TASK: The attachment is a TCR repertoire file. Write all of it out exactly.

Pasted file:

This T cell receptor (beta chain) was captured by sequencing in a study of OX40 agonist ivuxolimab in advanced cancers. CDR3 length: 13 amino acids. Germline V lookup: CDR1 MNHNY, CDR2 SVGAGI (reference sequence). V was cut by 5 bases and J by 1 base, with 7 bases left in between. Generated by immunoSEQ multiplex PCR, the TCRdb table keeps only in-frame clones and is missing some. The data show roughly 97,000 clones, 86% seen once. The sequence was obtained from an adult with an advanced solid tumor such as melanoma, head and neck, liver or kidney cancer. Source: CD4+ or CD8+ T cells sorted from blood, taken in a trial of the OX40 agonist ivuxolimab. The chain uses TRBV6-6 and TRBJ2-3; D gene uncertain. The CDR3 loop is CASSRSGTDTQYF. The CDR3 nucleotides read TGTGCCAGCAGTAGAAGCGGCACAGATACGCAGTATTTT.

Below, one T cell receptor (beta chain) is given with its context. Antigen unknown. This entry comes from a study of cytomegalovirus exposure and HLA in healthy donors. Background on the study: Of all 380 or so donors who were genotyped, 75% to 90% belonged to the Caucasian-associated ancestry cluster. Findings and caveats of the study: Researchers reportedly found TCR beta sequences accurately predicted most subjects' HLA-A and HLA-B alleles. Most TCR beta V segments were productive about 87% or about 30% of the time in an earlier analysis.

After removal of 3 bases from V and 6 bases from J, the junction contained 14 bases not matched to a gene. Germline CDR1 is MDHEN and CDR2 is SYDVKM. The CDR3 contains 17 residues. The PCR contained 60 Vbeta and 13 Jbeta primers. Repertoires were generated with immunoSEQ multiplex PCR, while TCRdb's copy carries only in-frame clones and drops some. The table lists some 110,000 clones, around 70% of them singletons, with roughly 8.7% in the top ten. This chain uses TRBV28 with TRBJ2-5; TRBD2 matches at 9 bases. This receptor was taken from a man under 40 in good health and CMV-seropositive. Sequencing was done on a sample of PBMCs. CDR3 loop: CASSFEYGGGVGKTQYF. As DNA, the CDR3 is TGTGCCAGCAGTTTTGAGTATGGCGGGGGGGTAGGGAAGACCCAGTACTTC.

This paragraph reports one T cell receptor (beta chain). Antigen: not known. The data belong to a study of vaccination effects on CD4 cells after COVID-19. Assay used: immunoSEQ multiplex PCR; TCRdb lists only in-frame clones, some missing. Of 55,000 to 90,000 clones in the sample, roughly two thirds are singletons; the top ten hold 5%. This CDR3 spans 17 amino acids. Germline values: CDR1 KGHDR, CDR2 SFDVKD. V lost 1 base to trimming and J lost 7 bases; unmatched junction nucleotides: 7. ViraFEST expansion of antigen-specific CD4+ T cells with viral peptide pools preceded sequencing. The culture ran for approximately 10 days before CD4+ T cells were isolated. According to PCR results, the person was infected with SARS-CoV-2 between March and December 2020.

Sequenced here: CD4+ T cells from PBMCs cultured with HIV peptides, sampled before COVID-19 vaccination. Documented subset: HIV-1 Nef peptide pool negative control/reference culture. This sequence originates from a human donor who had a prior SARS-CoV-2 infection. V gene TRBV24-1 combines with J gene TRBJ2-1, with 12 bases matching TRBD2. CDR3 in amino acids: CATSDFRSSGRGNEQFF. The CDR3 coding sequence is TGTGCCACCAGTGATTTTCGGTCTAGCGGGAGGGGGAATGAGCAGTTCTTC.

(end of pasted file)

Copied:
This T cell receptor (beta chain) was captured by sequencing in a study of OX40 agonist ivuxolimab in advanced cancers. CDR3 length: 13 amino acids. Germline V lookup: CDR1 MNHNY, CDR2 SVGAGI (reference sequence). V was cut by 5 bases and J by 1 base, with 7 bases left in between. Generated by immunoSEQ multiplex PCR, the TCRdb table keeps only in-frame clones and is missing some. The data show roughly 97,000 clones, 86% seen once. The sequence was obtained from an adult with an advanced solid tumor such as melanoma, head and neck, liver or kidney cancer. Source: CD4+ or CD8+ T cells sorted from blood, taken in a trial of the OX40 agonist ivuxolimab. The chain uses TRBV6-6 and TRBJ2-3; D gene uncertain. The CDR3 loop is CASSRSGTDTQYF. The CDR3 nucleotides read TGTGCCAGCAGTAGAAGCGGCACAGATACGCAGTATTTT.

Below, one T cell receptor (beta chain) is given with its context. Antigen unknown. This entry comes from a study of cytomegalovirus exposure and HLA in healthy donors. Background on the study: Of all 380 or so donors who were genotyped, 75% to 90% belonged to the Caucasian-associated ancestry cluster. Findings and caveats of the study: Researchers reportedly found TCR beta sequences accurately predicted most subjects' HLA-A and HLA-B alleles. Most TCR beta V segments were productive about 87% or about 30% of the time in an earlier analysis.

After removal of 3 bases from V and 6 bases from J, the junction contained 14 bases not matched to a gene. Germline CDR1 is MDHEN and CDR2 is SYDVKM. The CDR3 contains 17 residues. The PCR contained 60 Vbeta and 13 Jbeta primers. Repertoires were generated with immunoSEQ multiplex PCR, while TCRdb's copy carries only in-frame clones and drops some. The table lists some 110,000 clones, around 70% of them singletons, with roughly 8.7% in the top ten. This chain uses TRBV28 with TRBJ2-5; TRBD2 matches at 9 bases. This receptor was taken from a man under 40 in good health and CMV-seropositive. Sequencing was done on a sample of PBMCs. CDR3 loop: CASSFEYGGGVGKTQYF. As DNA, the CDR3 is TGTGCCAGCAGTTTTGAGTATGGCGGGGGGGTAGGGAAGACCCAGTACTTC.

This paragraph reports one T cell receptor (beta chain). Antigen: not known. The data belong to a study of vaccination effects on CD4 cells after COVID-19. Assay used: immunoSEQ multiplex PCR; TCRdb lists only in-frame clones, some missing. Of 55,000 to 90,000 clones in the sample, roughly two thirds are singletons; the top ten hold 5%. This CDR3 spans 17 amino acids. Germline values: CDR1 KGHDR, CDR2 SFDVKD. V lost 1 base to trimming and J lost 7 bases; unmatched junction nucleotides: 7. ViraFEST expansion of antigen-specific CD4+ T cells with viral peptide pools preceded sequencing. The culture ran for approximately 10 days before CD4+ T cells were isolated. According to PCR results, the person was infected with SARS-CoV-2 between March and December 2020.

Sequenced here: CD4+ T cells from PBMCs cultured with HIV peptides, sampled before COVID-19 vaccination. Documented subset: HIV-1 Nef peptide pool negative control/reference culture. This sequence originates from a human donor who had a prior SARS-CoV-2 infection. V gene TRBV24-1 combines with J gene TRBJ2-1, with 12 bases matching TRBD2. CDR3 in amino acids: CATSDFRSSGRGNEQFF. The CDR3 coding sequence is TGTGCCACCAGTGATTTTCGGTCTAGCGGGAGGGGGAATGAGCAGTTCTTC.